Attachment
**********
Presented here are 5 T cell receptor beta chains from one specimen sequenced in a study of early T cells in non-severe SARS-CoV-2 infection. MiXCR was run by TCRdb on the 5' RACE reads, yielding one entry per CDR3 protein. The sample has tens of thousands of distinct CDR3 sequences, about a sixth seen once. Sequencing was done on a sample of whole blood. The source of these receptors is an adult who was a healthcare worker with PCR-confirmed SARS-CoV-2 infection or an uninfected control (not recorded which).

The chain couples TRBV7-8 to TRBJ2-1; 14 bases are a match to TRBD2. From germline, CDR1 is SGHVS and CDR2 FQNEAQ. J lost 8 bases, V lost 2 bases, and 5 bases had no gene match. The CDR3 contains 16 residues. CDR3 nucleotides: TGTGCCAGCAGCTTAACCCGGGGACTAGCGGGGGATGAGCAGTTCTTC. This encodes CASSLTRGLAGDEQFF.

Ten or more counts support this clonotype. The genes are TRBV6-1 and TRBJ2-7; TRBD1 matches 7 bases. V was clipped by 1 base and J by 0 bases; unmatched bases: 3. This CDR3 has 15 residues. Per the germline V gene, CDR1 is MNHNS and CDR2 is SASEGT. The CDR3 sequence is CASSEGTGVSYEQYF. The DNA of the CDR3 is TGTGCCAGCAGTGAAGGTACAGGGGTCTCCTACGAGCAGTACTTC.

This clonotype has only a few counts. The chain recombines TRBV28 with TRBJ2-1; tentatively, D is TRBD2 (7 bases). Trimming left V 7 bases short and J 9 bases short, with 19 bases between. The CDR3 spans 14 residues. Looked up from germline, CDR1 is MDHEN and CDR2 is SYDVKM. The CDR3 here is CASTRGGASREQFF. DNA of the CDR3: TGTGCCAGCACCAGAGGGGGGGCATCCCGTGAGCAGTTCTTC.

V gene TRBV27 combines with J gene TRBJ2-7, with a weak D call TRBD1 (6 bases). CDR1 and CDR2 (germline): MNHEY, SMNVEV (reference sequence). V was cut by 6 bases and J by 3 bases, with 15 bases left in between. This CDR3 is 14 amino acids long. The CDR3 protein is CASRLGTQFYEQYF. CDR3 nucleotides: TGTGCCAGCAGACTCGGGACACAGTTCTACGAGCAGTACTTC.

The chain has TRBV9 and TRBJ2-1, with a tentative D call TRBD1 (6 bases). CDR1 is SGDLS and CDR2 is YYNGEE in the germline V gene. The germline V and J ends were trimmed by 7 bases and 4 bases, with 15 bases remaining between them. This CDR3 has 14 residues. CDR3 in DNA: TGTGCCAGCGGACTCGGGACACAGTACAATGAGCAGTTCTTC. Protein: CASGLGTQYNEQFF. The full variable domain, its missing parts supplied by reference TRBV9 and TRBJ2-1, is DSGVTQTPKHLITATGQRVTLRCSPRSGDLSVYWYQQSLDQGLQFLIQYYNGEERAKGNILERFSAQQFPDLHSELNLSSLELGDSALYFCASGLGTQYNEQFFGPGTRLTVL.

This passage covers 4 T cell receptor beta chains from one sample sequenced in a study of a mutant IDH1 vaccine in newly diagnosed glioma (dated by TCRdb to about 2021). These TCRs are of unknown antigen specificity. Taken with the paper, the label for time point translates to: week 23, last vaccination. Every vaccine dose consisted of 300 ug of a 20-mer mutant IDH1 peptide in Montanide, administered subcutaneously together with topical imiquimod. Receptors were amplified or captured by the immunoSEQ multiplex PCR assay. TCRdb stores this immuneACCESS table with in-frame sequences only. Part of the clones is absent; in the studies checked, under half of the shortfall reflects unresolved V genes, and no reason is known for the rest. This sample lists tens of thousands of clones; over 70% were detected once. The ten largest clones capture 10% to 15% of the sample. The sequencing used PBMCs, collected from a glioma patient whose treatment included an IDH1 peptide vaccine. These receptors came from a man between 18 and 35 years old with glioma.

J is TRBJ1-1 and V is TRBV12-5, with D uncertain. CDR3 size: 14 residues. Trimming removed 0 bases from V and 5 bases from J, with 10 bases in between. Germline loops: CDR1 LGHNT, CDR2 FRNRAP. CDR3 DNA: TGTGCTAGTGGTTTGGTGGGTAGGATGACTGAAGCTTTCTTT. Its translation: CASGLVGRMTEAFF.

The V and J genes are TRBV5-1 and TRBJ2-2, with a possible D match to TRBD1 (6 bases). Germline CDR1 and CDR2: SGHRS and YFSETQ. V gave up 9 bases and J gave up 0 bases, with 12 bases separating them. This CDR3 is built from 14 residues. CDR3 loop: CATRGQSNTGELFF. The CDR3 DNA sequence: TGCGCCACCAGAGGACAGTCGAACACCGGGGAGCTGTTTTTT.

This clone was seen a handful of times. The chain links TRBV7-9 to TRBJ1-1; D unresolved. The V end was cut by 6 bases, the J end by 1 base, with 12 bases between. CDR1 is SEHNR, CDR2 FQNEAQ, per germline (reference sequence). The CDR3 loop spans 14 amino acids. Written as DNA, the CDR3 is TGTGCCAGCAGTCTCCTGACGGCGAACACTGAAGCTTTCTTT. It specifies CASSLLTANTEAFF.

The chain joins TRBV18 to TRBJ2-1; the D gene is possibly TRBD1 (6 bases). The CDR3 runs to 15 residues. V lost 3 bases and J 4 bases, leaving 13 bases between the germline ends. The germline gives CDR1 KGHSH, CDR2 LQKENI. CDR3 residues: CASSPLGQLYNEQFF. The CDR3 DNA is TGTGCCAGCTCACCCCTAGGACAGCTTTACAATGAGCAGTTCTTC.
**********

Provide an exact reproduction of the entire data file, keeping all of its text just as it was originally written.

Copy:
Presented here are 5 T cell receptor beta chains from one specimen sequenced in a study of early T cells in non-severe SARS-CoV-2 infection. MiXCR was run by TCRdb on the 5' RACE reads, yielding one entry per CDR3 protein. The sample has tens of thousands of distinct CDR3 sequences, about a sixth seen once. Sequencing was done on a sample of whole blood. The source of these receptors is an adult who was a healthcare worker with PCR-confirmed SARS-CoV-2 infection or an uninfected control (not recorded which).

The chain couples TRBV7-8 to TRBJ2-1; 14 bases are a match to TRBD2. From germline, CDR1 is SGHVS and CDR2 FQNEAQ. J lost 8 bases, V lost 2 bases, and 5 bases had no gene match. The CDR3 contains 16 residues. CDR3 nucleotides: TGTGCCAGCAGCTTAACCCGGGGACTAGCGGGGGATGAGCAGTTCTTC. This encodes CASSLTRGLAGDEQFF.

Ten or more counts support this clonotype. The genes are TRBV6-1 and TRBJ2-7; TRBD1 matches 7 bases. V was clipped by 1 base and J by 0 bases; unmatched bases: 3. This CDR3 has 15 residues. Per the germline V gene, CDR1 is MNHNS and CDR2 is SASEGT. The CDR3 sequence is CASSEGTGVSYEQYF. The DNA of the CDR3 is TGTGCCAGCAGTGAAGGTACAGGGGTCTCCTACGAGCAGTACTTC.

This clonotype has only a few counts. The chain recombines TRBV28 with TRBJ2-1; tentatively, D is TRBD2 (7 bases). Trimming left V 7 bases short and J 9 bases short, with 19 bases between. The CDR3 spans 14 residues. Looked up from germline, CDR1 is MDHEN and CDR2 is SYDVKM. The CDR3 here is CASTRGGASREQFF. DNA of the CDR3: TGTGCCAGCACCAGAGGGGGGGCATCCCGTGAGCAGTTCTTC.

V gene TRBV27 combines with J gene TRBJ2-7, with a weak D call TRBD1 (6 bases). CDR1 and CDR2 (germline): MNHEY, SMNVEV (reference sequence). V was cut by 6 bases and J by 3 bases, with 15 bases left in between. This CDR3 is 14 amino acids long. The CDR3 protein is CASRLGTQFYEQYF. CDR3 nucleotides: TGTGCCAGCAGACTCGGGACACAGTTCTACGAGCAGTACTTC.

The chain has TRBV9 and TRBJ2-1, with a tentative D call TRBD1 (6 bases). CDR1 is SGDLS and CDR2 is YYNGEE in the germline V gene. The germline V and J ends were trimmed by 7 bases and 4 bases, with 15 bases remaining between them. This CDR3 has 14 residues. CDR3 in DNA: TGTGCCAGCGGACTCGGGACACAGTACAATGAGCAGTTCTTC. Protein: CASGLGTQYNEQFF. The full variable domain, its missing parts supplied by reference TRBV9 and TRBJ2-1, is DSGVTQTPKHLITATGQRVTLRCSPRSGDLSVYWYQQSLDQGLQFLIQYYNGEERAKGNILERFSAQQFPDLHSELNLSSLELGDSALYFCASGLGTQYNEQFFGPGTRLTVL.

This passage covers 4 T cell receptor beta chains from one sample sequenced in a study of a mutant IDH1 vaccine in newly diagnosed glioma (dated by TCRdb to about 2021). These TCRs are of unknown antigen specificity. Taken with the paper, the label for time point translates to: week 23, last vaccination. Every vaccine dose consisted of 300 ug of a 20-mer mutant IDH1 peptide in Montanide, administered subcutaneously together with topical imiquimod. Receptors were amplified or captured by the immunoSEQ multiplex PCR assay. TCRdb stores this immuneACCESS table with in-frame sequences only. Part of the clones is absent; in the studies checked, under half of the shortfall reflects unresolved V genes, and no reason is known for the rest. This sample lists tens of thousands of clones; over 70% were detected once. The ten largest clones capture 10% to 15% of the sample. The sequencing used PBMCs, collected from a glioma patient whose treatment included an IDH1 peptide vaccine. These receptors came from a man between 18 and 35 years old with glioma.

J is TRBJ1-1 and V is TRBV12-5, with D uncertain. CDR3 size: 14 residues. Trimming removed 0 bases from V and 5 bases from J, with 10 bases in between. Germline loops: CDR1 LGHNT, CDR2 FRNRAP. CDR3 DNA: TGTGCTAGTGGTTTGGTGGGTAGGATGACTGAAGCTTTCTTT. Its translation: CASGLVGRMTEAFF.

The V and J genes are TRBV5-1 and TRBJ2-2, with a possible D match to TRBD1 (6 bases). Germline CDR1 and CDR2: SGHRS and YFSETQ. V gave up 9 bases and J gave up 0 bases, with 12 bases separating them. This CDR3 is built from 14 residues. CDR3 loop: CATRGQSNTGELFF. The CDR3 DNA sequence: TGCGCCACCAGAGGACAGTCGAACACCGGGGAGCTGTTTTTT.

This clone was seen a handful of times. The chain links TRBV7-9 to TRBJ1-1; D unresolved. The V end was cut by 6 bases, the J end by 1 base, with 12 bases between. CDR1 is SEHNR, CDR2 FQNEAQ, per germline (reference sequence). The CDR3 loop spans 14 amino acids. Written as DNA, the CDR3 is TGTGCCAGCAGTCTCCTGACGGCGAACACTGAAGCTTTCTTT. It specifies CASSLLTANTEAFF.

The chain joins TRBV18 to TRBJ2-1; the D gene is possibly TRBD1 (6 bases). The CDR3 runs to 15 residues. V lost 3 bases and J 4 bases, leaving 13 bases between the germline ends. The germline gives CDR1 KGHSH, CDR2 LQKENI. CDR3 residues: CASSPLGQLYNEQFF. The CDR3 DNA is TGTGCCAGCTCACCCCTAGGACAGCTTTACAATGAGCAGTTCTTC.